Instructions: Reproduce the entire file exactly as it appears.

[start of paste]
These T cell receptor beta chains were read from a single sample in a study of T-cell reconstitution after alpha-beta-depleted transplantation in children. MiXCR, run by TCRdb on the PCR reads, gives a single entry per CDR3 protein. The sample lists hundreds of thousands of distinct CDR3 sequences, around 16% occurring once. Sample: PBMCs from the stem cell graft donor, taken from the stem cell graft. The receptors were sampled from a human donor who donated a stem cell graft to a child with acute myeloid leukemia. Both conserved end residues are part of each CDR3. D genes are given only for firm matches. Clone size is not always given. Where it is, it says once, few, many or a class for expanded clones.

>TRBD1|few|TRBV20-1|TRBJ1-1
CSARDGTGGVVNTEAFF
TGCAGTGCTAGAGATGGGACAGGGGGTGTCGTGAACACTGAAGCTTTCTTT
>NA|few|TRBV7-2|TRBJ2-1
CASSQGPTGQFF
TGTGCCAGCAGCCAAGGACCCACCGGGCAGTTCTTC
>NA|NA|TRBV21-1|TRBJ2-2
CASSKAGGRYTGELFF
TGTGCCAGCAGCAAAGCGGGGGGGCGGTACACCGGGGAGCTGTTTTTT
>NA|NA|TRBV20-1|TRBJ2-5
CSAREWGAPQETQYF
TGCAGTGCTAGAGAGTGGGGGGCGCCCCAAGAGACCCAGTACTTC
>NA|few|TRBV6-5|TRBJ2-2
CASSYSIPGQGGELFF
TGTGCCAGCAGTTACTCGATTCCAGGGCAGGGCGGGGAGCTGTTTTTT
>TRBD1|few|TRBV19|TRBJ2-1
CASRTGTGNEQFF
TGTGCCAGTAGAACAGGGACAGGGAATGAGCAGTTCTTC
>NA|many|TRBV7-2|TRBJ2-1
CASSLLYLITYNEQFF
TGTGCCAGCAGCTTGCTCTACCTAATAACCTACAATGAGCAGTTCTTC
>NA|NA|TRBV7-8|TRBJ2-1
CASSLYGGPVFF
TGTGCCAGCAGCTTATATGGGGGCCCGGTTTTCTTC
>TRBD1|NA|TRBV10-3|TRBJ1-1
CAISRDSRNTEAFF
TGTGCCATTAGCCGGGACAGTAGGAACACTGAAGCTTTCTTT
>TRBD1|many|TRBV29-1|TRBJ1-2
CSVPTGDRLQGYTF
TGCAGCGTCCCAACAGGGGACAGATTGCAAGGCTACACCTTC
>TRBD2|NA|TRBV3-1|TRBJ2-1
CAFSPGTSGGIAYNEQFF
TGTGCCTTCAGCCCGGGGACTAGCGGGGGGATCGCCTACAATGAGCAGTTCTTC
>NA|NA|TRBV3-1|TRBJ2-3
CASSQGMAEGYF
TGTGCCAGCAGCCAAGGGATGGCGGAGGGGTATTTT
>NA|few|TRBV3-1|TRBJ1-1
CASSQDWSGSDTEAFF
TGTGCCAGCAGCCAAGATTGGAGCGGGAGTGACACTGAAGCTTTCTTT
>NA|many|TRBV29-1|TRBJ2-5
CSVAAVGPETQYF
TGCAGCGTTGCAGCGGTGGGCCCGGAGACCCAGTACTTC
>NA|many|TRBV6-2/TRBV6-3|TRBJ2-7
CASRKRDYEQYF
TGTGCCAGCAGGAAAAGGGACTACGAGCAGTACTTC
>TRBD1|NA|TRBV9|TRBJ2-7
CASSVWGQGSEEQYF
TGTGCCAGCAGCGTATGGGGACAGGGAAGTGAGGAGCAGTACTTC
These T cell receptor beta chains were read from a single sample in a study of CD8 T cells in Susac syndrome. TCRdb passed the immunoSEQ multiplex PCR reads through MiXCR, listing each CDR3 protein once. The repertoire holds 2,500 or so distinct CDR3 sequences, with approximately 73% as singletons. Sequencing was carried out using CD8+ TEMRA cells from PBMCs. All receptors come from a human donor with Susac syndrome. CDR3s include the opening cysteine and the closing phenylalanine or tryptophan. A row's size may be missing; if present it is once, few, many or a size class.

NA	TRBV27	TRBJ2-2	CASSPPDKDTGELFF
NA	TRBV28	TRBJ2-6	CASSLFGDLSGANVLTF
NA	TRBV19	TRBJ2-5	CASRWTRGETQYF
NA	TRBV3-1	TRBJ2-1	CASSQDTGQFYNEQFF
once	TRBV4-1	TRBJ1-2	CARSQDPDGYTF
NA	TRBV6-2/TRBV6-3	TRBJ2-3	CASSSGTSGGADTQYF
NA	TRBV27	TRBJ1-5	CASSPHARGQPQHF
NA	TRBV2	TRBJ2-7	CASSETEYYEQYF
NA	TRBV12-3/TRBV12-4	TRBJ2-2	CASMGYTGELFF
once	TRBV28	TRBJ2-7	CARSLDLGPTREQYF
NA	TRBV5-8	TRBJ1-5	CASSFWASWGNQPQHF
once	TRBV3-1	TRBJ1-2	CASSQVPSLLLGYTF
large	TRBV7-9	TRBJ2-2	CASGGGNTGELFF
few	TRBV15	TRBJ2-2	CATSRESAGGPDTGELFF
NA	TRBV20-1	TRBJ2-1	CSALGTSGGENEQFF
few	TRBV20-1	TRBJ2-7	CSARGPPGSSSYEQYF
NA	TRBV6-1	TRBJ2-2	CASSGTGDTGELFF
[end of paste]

These T cell receptor beta chains were read from a single sample in a study of T-cell reconstitution after alpha-beta-depleted transplantation in children. MiXCR, run by TCRdb on the PCR reads, gives a single entry per CDR3 protein. The sample lists hundreds of thousands of distinct CDR3 sequences, around 16% occurring once. Sample: PBMCs from the stem cell graft donor, taken from the stem cell graft. The receptors were sampled from a human donor who donated a stem cell graft to a child with acute myeloid leukemia. Both conserved end residues are part of each CDR3. D genes are given only for firm matches. Clone size is not always given. Where it is, it says once, few, many or a class for expanded clones.

>TRBD1|few|TRBV20-1|TRBJ1-1
CSARDGTGGVVNTEAFF
TGCAGTGCTAGAGATGGGACAGGGGGTGTCGTGAACACTGAAGCTTTCTTT
>NA|few|TRBV7-2|TRBJ2-1
CASSQGPTGQFF
TGTGCCAGCAGCCAAGGACCCACCGGGCAGTTCTTC
>NA|NA|TRBV21-1|TRBJ2-2
CASSKAGGRYTGELFF
TGTGCCAGCAGCAAAGCGGGGGGGCGGTACACCGGGGAGCTGTTTTTT
>NA|NA|TRBV20-1|TRBJ2-5
CSAREWGAPQETQYF
TGCAGTGCTAGAGAGTGGGGGGCGCCCCAAGAGACCCAGTACTTC
>NA|few|TRBV6-5|TRBJ2-2
CASSYSIPGQGGELFF
TGTGCCAGCAGTTACTCGATTCCAGGGCAGGGCGGGGAGCTGTTTTTT
>TRBD1|few|TRBV19|TRBJ2-1
CASRTGTGNEQFF
TGTGCCAGTAGAACAGGGACAGGGAATGAGCAGTTCTTC
>NA|many|TRBV7-2|TRBJ2-1
CASSLLYLITYNEQFF
TGTGCCAGCAGCTTGCTCTACCTAATAACCTACAATGAGCAGTTCTTC
>NA|NA|TRBV7-8|TRBJ2-1
CASSLYGGPVFF
TGTGCCAGCAGCTTATATGGGGGCCCGGTTTTCTTC
>TRBD1|NA|TRBV10-3|TRBJ1-1
CAISRDSRNTEAFF
TGTGCCATTAGCCGGGACAGTAGGAACACTGAAGCTTTCTTT
>TRBD1|many|TRBV29-1|TRBJ1-2
CSVPTGDRLQGYTF
TGCAGCGTCCCAACAGGGGACAGATTGCAAGGCTACACCTTC
>TRBD2|NA|TRBV3-1|TRBJ2-1
CAFSPGTSGGIAYNEQFF
TGTGCCTTCAGCCCGGGGACTAGCGGGGGGATCGCCTACAATGAGCAGTTCTTC
>NA|NA|TRBV3-1|TRBJ2-3
CASSQGMAEGYF
TGTGCCAGCAGCCAAGGGATGGCGGAGGGGTATTTT
>NA|few|TRBV3-1|TRBJ1-1
CASSQDWSGSDTEAFF
TGTGCCAGCAGCCAAGATTGGAGCGGGAGTGACACTGAAGCTTTCTTT
>NA|many|TRBV29-1|TRBJ2-5
CSVAAVGPETQYF
TGCAGCGTTGCAGCGGTGGGCCCGGAGACCCAGTACTTC
>NA|many|TRBV6-2/TRBV6-3|TRBJ2-7
CASRKRDYEQYF
TGTGCCAGCAGGAAAAGGGACTACGAGCAGTACTTC
>TRBD1|NA|TRBV9|TRBJ2-7
CASSVWGQGSEEQYF
TGTGCCAGCAGCGTATGGGGACAGGGAAGTGAGGAGCAGTACTTC
These T cell receptor beta chains were read from a single sample in a study of CD8 T cells in Susac syndrome. TCRdb passed the immunoSEQ multiplex PCR reads through MiXCR, listing each CDR3 protein once. The repertoire holds 2,500 or so distinct CDR3 sequences, with approximately 73% as singletons. Sequencing was carried out using CD8+ TEMRA cells from PBMCs. All receptors come from a human donor with Susac syndrome. CDR3s include the opening cysteine and the closing phenylalanine or tryptophan. A row's size may be missing; if present it is once, few, many or a size class.

NA	TRBV27	TRBJ2-2	CASSPPDKDTGELFF
NA	TRBV28	TRBJ2-6	CASSLFGDLSGANVLTF
NA	TRBV19	TRBJ2-5	CASRWTRGETQYF
NA	TRBV3-1	TRBJ2-1	CASSQDTGQFYNEQFF
once	TRBV4-1	TRBJ1-2	CARSQDPDGYTF
NA	TRBV6-2/TRBV6-3	TRBJ2-3	CASSSGTSGGADTQYF
NA	TRBV27	TRBJ1-5	CASSPHARGQPQHF
NA	TRBV2	TRBJ2-7	CASSETEYYEQYF
NA	TRBV12-3/TRBV12-4	TRBJ2-2	CASMGYTGELFF
once	TRBV28	TRBJ2-7	CARSLDLGPTREQYF
NA	TRBV5-8	TRBJ1-5	CASSFWASWGNQPQHF
once	TRBV3-1	TRBJ1-2	CASSQVPSLLLGYTF
large	TRBV7-9	TRBJ2-2	CASGGGNTGELFF
few	TRBV15	TRBJ2-2	CATSRESAGGPDTGELFF
NA	TRBV20-1	TRBJ2-1	CSALGTSGGENEQFF
few	TRBV20-1	TRBJ2-7	CSARGPPGSSSYEQYF
NA	TRBV6-1	TRBJ2-2	CASSGTGDTGELFF